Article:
Read the full post at Waste Dive.
This webinar series, part of U.S. EPA’s Sustainable Materials Management (SMM) Web Academy, provides comprehensive guidance on conducting a tracking assessment using EPA’s Reducing Wasted Food & Packaging Toolkit. The toolkit includes a guide and a tracking spreadsheet to assist commercial and institutional food services in tracking and reducing their food and packaging waste by implementing reduction strategies. Reducing food and packaging waste saves money, reduces the environmental impacts of waste, and improves organizational image.
For more resources on reducing food waste, visit EPA’s Sustainable Management of Food site. The Tools for Preventing and Diverting Wasted Food page is particularly useful.
Businesses and organizations can learn to effectively prevent wasted food by taking source reduction steps such as inventorying supplies, changing processes and buying less. EPA has developed tip sheets for grade schools, food manufacturers, restaurants, universities and grocery stores that provide suggestions for ways these sectors can prevent food loss and waste.
Sporting venues interested in reducing GHG emissions, energy use, and trips to the landfill may actually be shortchanging themselves by focusing too closely on the concept of reaching “zero waste,” according to researchers at the University of Missouri (Mizzou). Rather, two specific aspects of waste reduction seem to far outweigh the rest in terms of reducing emissions or energy use: eliminating edible food waste, and recycling.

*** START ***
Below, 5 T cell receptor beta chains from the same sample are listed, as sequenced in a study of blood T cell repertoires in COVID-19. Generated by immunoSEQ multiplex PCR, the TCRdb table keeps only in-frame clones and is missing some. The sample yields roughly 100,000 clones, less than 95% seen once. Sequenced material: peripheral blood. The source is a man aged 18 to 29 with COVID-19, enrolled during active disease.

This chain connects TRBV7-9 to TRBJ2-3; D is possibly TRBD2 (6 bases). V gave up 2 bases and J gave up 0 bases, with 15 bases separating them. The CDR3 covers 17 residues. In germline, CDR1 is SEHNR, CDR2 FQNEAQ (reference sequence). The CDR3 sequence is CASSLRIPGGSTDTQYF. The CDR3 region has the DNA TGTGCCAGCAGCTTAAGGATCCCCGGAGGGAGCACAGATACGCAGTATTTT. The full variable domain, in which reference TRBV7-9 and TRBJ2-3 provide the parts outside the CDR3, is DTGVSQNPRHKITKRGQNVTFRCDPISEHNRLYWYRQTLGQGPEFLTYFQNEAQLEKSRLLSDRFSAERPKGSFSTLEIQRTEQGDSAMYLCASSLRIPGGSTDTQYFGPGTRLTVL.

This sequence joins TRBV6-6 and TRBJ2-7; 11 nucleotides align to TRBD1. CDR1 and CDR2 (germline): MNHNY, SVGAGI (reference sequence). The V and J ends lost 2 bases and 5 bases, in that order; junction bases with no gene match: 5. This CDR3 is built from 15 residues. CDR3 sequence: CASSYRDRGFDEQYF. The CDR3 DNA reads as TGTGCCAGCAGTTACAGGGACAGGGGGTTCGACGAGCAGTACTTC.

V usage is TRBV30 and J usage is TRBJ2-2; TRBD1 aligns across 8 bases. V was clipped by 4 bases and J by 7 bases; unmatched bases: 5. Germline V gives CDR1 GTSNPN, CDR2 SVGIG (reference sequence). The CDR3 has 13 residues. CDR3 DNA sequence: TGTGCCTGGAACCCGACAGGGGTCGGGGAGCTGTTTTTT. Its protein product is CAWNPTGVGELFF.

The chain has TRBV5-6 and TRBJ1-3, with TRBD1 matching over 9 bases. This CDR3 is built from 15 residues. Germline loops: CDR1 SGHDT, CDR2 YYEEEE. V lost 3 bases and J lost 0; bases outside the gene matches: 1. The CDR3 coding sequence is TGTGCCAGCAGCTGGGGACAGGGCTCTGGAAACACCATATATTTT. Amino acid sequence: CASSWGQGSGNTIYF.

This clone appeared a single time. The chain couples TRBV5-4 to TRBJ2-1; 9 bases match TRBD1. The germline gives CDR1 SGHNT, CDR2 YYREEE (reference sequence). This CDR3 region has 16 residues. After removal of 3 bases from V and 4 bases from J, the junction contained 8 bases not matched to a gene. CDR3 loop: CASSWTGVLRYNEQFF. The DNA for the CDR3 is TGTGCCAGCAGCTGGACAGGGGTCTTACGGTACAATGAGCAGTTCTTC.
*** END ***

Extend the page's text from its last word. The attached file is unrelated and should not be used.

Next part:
Read the full story in Washington Monthly.
Cuts in research funding have left midwestern state schools—and the economies they support—struggling to survive.
Read the full story at TechCrunch.
It seems that even scientific endeavors fall victim to feature creep — or in the case of an effort to scan all fishes that has expanded to include all vertebrates, creature creep. More than a dozen learning institutions are pooling their resources to create detailed 3D scans, inside and out, of more than 20,000 animals.
The undertaking could be said to have started more than 20 years ago, when Adam Summers, a dedicated biologist at the University of Washington, began his quest to scan every fish in the sea. What may have been considered eccentric then can only be called essential now: new ways of digitizing and sharing scientific data are sprouting up everywhere, and Summers’ prescient work has spurred other experts to attempt the same.
David Blackburn at the Florida Museum of Natural History decided he’d attempt to scan all frogs (his own specialty) to complement Summers’ collection. But after it became clear others wanted to contribute in kind, they decided to seek real funding and just scan everything. Every vertebrate, anyway — if you wanted to scan every arthopod, jelly, and so on, the task grows by an order of magnitude (or two).